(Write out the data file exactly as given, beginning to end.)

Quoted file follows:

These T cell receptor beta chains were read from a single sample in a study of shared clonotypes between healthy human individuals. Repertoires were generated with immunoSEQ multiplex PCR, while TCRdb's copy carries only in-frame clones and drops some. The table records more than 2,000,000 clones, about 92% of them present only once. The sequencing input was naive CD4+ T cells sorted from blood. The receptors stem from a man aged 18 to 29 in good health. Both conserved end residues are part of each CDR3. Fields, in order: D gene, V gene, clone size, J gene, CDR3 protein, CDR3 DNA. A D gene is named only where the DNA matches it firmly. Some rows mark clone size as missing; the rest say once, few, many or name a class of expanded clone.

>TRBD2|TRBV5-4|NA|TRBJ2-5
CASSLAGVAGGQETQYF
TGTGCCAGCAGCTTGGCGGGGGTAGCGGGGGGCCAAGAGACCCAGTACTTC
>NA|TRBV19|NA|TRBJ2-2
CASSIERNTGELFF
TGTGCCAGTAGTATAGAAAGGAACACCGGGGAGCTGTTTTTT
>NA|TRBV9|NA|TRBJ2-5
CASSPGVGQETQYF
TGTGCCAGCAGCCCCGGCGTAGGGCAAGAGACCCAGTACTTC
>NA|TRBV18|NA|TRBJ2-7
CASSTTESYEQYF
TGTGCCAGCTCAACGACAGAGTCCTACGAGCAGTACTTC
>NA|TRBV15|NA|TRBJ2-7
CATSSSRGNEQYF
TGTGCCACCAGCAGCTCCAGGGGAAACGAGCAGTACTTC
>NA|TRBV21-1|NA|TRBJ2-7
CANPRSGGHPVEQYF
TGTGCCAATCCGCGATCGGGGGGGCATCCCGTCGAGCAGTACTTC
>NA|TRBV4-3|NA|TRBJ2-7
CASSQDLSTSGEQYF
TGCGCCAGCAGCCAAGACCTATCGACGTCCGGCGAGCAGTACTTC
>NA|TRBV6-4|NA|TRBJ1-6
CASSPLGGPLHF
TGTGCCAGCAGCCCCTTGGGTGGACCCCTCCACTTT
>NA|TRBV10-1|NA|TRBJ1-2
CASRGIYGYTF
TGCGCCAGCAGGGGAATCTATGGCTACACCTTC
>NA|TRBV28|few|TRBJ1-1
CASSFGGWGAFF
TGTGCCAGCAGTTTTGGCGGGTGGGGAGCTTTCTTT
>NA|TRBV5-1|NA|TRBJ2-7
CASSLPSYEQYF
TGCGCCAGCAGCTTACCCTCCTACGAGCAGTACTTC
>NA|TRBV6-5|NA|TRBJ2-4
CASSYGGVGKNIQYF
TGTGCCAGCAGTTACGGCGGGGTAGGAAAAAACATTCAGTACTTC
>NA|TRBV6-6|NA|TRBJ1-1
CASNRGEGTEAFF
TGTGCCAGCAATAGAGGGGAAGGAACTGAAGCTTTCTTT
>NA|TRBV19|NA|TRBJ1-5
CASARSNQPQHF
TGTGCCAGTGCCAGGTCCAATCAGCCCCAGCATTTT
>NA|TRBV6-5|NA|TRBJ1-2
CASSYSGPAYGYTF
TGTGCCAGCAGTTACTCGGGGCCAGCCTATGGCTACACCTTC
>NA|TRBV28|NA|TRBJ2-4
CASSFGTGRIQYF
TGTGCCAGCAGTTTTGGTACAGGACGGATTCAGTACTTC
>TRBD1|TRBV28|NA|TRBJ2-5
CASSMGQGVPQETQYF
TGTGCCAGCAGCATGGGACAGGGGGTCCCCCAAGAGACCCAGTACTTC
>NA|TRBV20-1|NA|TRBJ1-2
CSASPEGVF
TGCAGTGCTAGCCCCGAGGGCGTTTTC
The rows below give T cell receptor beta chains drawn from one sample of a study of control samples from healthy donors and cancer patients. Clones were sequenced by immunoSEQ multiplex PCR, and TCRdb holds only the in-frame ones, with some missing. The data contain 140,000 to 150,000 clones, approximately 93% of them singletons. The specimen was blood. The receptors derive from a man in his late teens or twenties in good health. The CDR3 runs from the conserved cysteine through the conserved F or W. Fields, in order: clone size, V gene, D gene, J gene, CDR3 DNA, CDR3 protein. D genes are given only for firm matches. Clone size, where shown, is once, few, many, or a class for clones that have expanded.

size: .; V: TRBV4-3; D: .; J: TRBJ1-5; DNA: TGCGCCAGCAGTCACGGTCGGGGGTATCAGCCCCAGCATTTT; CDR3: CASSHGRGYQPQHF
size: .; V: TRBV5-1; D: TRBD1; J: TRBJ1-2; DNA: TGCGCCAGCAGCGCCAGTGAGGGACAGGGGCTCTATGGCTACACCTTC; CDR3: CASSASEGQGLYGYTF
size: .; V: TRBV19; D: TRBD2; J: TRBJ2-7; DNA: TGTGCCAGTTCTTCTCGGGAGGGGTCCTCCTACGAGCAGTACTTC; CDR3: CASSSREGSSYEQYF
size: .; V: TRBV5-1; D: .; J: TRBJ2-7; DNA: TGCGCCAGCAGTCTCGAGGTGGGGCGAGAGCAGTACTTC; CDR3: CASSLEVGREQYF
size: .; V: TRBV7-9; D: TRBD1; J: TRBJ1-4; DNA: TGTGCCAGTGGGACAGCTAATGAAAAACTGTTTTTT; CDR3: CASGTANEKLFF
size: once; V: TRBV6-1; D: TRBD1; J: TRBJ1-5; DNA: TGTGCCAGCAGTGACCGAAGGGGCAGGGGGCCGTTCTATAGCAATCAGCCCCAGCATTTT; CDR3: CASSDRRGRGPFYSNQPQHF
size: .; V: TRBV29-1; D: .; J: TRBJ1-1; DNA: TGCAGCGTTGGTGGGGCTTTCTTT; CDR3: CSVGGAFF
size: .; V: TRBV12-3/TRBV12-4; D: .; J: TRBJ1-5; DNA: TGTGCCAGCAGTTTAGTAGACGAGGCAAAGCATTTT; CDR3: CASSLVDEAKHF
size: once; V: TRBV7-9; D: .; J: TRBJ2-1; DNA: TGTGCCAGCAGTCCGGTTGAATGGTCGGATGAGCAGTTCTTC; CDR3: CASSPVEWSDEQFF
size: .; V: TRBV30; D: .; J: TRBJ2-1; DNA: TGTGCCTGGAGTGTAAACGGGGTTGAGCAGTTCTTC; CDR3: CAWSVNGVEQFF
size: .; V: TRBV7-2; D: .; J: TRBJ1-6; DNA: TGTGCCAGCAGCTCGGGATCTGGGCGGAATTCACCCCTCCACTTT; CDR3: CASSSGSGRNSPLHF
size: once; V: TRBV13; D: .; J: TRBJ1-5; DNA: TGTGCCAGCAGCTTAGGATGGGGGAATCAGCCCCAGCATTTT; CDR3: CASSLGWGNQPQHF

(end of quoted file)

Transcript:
These T cell receptor beta chains were read from a single sample in a study of shared clonotypes between healthy human individuals. Repertoires were generated with immunoSEQ multiplex PCR, while TCRdb's copy carries only in-frame clones and drops some. The table records more than 2,000,000 clones, about 92% of them present only once. The sequencing input was naive CD4+ T cells sorted from blood. The receptors stem from a man aged 18 to 29 in good health. Both conserved end residues are part of each CDR3. Fields, in order: D gene, V gene, clone size, J gene, CDR3 protein, CDR3 DNA. A D gene is named only where the DNA matches it firmly. Some rows mark clone size as missing; the rest say once, few, many or name a class of expanded clone.

>TRBD2|TRBV5-4|NA|TRBJ2-5
CASSLAGVAGGQETQYF
TGTGCCAGCAGCTTGGCGGGGGTAGCGGGGGGCCAAGAGACCCAGTACTTC
>NA|TRBV19|NA|TRBJ2-2
CASSIERNTGELFF
TGTGCCAGTAGTATAGAAAGGAACACCGGGGAGCTGTTTTTT
>NA|TRBV9|NA|TRBJ2-5
CASSPGVGQETQYF
TGTGCCAGCAGCCCCGGCGTAGGGCAAGAGACCCAGTACTTC
>NA|TRBV18|NA|TRBJ2-7
CASSTTESYEQYF
TGTGCCAGCTCAACGACAGAGTCCTACGAGCAGTACTTC
>NA|TRBV15|NA|TRBJ2-7
CATSSSRGNEQYF
TGTGCCACCAGCAGCTCCAGGGGAAACGAGCAGTACTTC
>NA|TRBV21-1|NA|TRBJ2-7
CANPRSGGHPVEQYF
TGTGCCAATCCGCGATCGGGGGGGCATCCCGTCGAGCAGTACTTC
>NA|TRBV4-3|NA|TRBJ2-7
CASSQDLSTSGEQYF
TGCGCCAGCAGCCAAGACCTATCGACGTCCGGCGAGCAGTACTTC
>NA|TRBV6-4|NA|TRBJ1-6
CASSPLGGPLHF
TGTGCCAGCAGCCCCTTGGGTGGACCCCTCCACTTT
>NA|TRBV10-1|NA|TRBJ1-2
CASRGIYGYTF
TGCGCCAGCAGGGGAATCTATGGCTACACCTTC
>NA|TRBV28|few|TRBJ1-1
CASSFGGWGAFF
TGTGCCAGCAGTTTTGGCGGGTGGGGAGCTTTCTTT
>NA|TRBV5-1|NA|TRBJ2-7
CASSLPSYEQYF
TGCGCCAGCAGCTTACCCTCCTACGAGCAGTACTTC
>NA|TRBV6-5|NA|TRBJ2-4
CASSYGGVGKNIQYF
TGTGCCAGCAGTTACGGCGGGGTAGGAAAAAACATTCAGTACTTC
>NA|TRBV6-6|NA|TRBJ1-1
CASNRGEGTEAFF
TGTGCCAGCAATAGAGGGGAAGGAACTGAAGCTTTCTTT
>NA|TRBV19|NA|TRBJ1-5
CASARSNQPQHF
TGTGCCAGTGCCAGGTCCAATCAGCCCCAGCATTTT
>NA|TRBV6-5|NA|TRBJ1-2
CASSYSGPAYGYTF
TGTGCCAGCAGTTACTCGGGGCCAGCCTATGGCTACACCTTC
>NA|TRBV28|NA|TRBJ2-4
CASSFGTGRIQYF
TGTGCCAGCAGTTTTGGTACAGGACGGATTCAGTACTTC
>TRBD1|TRBV28|NA|TRBJ2-5
CASSMGQGVPQETQYF
TGTGCCAGCAGCATGGGACAGGGGGTCCCCCAAGAGACCCAGTACTTC
>NA|TRBV20-1|NA|TRBJ1-2
CSASPEGVF
TGCAGTGCTAGCCCCGAGGGCGTTTTC
The rows below give T cell receptor beta chains drawn from one sample of a study of control samples from healthy donors and cancer patients. Clones were sequenced by immunoSEQ multiplex PCR, and TCRdb holds only the in-frame ones, with some missing. The data contain 140,000 to 150,000 clones, approximately 93% of them singletons. The specimen was blood. The receptors derive from a man in his late teens or twenties in good health. The CDR3 runs from the conserved cysteine through the conserved F or W. Fields, in order: clone size, V gene, D gene, J gene, CDR3 DNA, CDR3 protein. D genes are given only for firm matches. Clone size, where shown, is once, few, many, or a class for clones that have expanded.

size: .; V: TRBV4-3; D: .; J: TRBJ1-5; DNA: TGCGCCAGCAGTCACGGTCGGGGGTATCAGCCCCAGCATTTT; CDR3: CASSHGRGYQPQHF
size: .; V: TRBV5-1; D: TRBD1; J: TRBJ1-2; DNA: TGCGCCAGCAGCGCCAGTGAGGGACAGGGGCTCTATGGCTACACCTTC; CDR3: CASSASEGQGLYGYTF
size: .; V: TRBV19; D: TRBD2; J: TRBJ2-7; DNA: TGTGCCAGTTCTTCTCGGGAGGGGTCCTCCTACGAGCAGTACTTC; CDR3: CASSSREGSSYEQYF
size: .; V: TRBV5-1; D: .; J: TRBJ2-7; DNA: TGCGCCAGCAGTCTCGAGGTGGGGCGAGAGCAGTACTTC; CDR3: CASSLEVGREQYF
size: .; V: TRBV7-9; D: TRBD1; J: TRBJ1-4; DNA: TGTGCCAGTGGGACAGCTAATGAAAAACTGTTTTTT; CDR3: CASGTANEKLFF
size: once; V: TRBV6-1; D: TRBD1; J: TRBJ1-5; DNA: TGTGCCAGCAGTGACCGAAGGGGCAGGGGGCCGTTCTATAGCAATCAGCCCCAGCATTTT; CDR3: CASSDRRGRGPFYSNQPQHF
size: .; V: TRBV29-1; D: .; J: TRBJ1-1; DNA: TGCAGCGTTGGTGGGGCTTTCTTT; CDR3: CSVGGAFF
size: .; V: TRBV12-3/TRBV12-4; D: .; J: TRBJ1-5; DNA: TGTGCCAGCAGTTTAGTAGACGAGGCAAAGCATTTT; CDR3: CASSLVDEAKHF
size: once; V: TRBV7-9; D: .; J: TRBJ2-1; DNA: TGTGCCAGCAGTCCGGTTGAATGGTCGGATGAGCAGTTCTTC; CDR3: CASSPVEWSDEQFF
size: .; V: TRBV30; D: .; J: TRBJ2-1; DNA: TGTGCCTGGAGTGTAAACGGGGTTGAGCAGTTCTTC; CDR3: CAWSVNGVEQFF
size: .; V: TRBV7-2; D: .; J: TRBJ1-6; DNA: TGTGCCAGCAGCTCGGGATCTGGGCGGAATTCACCCCTCCACTTT; CDR3: CASSSGSGRNSPLHF
size: once; V: TRBV13; D: .; J: TRBJ1-5; DNA: TGTGCCAGCAGCTTAGGATGGGGGAATCAGCCCCAGCATTTT; CDR3: CASSLGWGNQPQHF